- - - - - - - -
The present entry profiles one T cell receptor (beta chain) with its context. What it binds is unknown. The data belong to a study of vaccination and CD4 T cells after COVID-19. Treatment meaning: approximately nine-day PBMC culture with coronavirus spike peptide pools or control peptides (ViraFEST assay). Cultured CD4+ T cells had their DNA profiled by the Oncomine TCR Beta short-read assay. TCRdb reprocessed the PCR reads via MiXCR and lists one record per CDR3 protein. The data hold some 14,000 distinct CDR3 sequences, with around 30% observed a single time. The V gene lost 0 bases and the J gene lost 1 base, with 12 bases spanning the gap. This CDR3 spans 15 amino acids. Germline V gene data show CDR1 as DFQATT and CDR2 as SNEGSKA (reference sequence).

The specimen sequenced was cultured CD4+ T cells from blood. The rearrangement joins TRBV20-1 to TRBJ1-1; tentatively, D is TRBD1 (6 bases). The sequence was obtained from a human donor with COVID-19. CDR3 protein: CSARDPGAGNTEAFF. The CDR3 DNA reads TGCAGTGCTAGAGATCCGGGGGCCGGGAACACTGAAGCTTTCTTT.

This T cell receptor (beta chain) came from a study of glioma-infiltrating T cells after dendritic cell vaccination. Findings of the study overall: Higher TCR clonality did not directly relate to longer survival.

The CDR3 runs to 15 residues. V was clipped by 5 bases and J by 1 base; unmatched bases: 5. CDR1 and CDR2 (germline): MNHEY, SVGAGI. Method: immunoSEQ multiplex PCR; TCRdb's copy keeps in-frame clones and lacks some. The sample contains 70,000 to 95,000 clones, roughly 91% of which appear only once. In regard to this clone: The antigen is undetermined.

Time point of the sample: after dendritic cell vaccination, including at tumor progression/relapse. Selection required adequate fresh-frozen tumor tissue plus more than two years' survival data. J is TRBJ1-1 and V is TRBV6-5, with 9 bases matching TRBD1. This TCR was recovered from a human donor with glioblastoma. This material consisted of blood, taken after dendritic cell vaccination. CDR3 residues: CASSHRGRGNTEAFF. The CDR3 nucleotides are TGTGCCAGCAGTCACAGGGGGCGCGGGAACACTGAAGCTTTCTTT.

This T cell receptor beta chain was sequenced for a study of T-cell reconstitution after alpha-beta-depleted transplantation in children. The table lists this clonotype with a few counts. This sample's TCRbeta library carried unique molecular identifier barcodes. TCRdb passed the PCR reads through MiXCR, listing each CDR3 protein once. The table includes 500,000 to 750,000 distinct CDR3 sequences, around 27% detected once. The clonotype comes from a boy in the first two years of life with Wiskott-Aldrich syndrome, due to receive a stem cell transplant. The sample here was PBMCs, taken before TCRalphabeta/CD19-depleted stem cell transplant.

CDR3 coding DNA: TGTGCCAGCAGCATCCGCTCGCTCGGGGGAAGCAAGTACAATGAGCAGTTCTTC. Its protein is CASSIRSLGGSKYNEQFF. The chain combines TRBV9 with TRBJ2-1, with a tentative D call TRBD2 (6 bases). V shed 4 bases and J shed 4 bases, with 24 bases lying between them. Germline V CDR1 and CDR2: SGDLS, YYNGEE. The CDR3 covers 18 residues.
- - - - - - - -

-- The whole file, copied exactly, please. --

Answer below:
The present entry profiles one T cell receptor (beta chain) with its context. What it binds is unknown. The data belong to a study of vaccination and CD4 T cells after COVID-19. Treatment meaning: approximately nine-day PBMC culture with coronavirus spike peptide pools or control peptides (ViraFEST assay). Cultured CD4+ T cells had their DNA profiled by the Oncomine TCR Beta short-read assay. TCRdb reprocessed the PCR reads via MiXCR and lists one record per CDR3 protein. The data hold some 14,000 distinct CDR3 sequences, with around 30% observed a single time. The V gene lost 0 bases and the J gene lost 1 base, with 12 bases spanning the gap. This CDR3 spans 15 amino acids. Germline V gene data show CDR1 as DFQATT and CDR2 as SNEGSKA (reference sequence).

The specimen sequenced was cultured CD4+ T cells from blood. The rearrangement joins TRBV20-1 to TRBJ1-1; tentatively, D is TRBD1 (6 bases). The sequence was obtained from a human donor with COVID-19. CDR3 protein: CSARDPGAGNTEAFF. The CDR3 DNA reads TGCAGTGCTAGAGATCCGGGGGCCGGGAACACTGAAGCTTTCTTT.

This T cell receptor (beta chain) came from a study of glioma-infiltrating T cells after dendritic cell vaccination. Findings of the study overall: Higher TCR clonality did not directly relate to longer survival.

The CDR3 runs to 15 residues. V was clipped by 5 bases and J by 1 base; unmatched bases: 5. CDR1 and CDR2 (germline): MNHEY, SVGAGI. Method: immunoSEQ multiplex PCR; TCRdb's copy keeps in-frame clones and lacks some. The sample contains 70,000 to 95,000 clones, roughly 91% of which appear only once. In regard to this clone: The antigen is undetermined.

Time point of the sample: after dendritic cell vaccination, including at tumor progression/relapse. Selection required adequate fresh-frozen tumor tissue plus more than two years' survival data. J is TRBJ1-1 and V is TRBV6-5, with 9 bases matching TRBD1. This TCR was recovered from a human donor with glioblastoma. This material consisted of blood, taken after dendritic cell vaccination. CDR3 residues: CASSHRGRGNTEAFF. The CDR3 nucleotides are TGTGCCAGCAGTCACAGGGGGCGCGGGAACACTGAAGCTTTCTTT.

This T cell receptor beta chain was sequenced for a study of T-cell reconstitution after alpha-beta-depleted transplantation in children. The table lists this clonotype with a few counts. This sample's TCRbeta library carried unique molecular identifier barcodes. TCRdb passed the PCR reads through MiXCR, listing each CDR3 protein once. The table includes 500,000 to 750,000 distinct CDR3 sequences, around 27% detected once. The clonotype comes from a boy in the first two years of life with Wiskott-Aldrich syndrome, due to receive a stem cell transplant. The sample here was PBMCs, taken before TCRalphabeta/CD19-depleted stem cell transplant.

CDR3 coding DNA: TGTGCCAGCAGCATCCGCTCGCTCGGGGGAAGCAAGTACAATGAGCAGTTCTTC. Its protein is CASSIRSLGGSKYNEQFF. The chain combines TRBV9 with TRBJ2-1, with a tentative D call TRBD2 (6 bases). V shed 4 bases and J shed 4 bases, with 24 bases lying between them. Germline V CDR1 and CDR2: SGDLS, YYNGEE. The CDR3 covers 18 residues.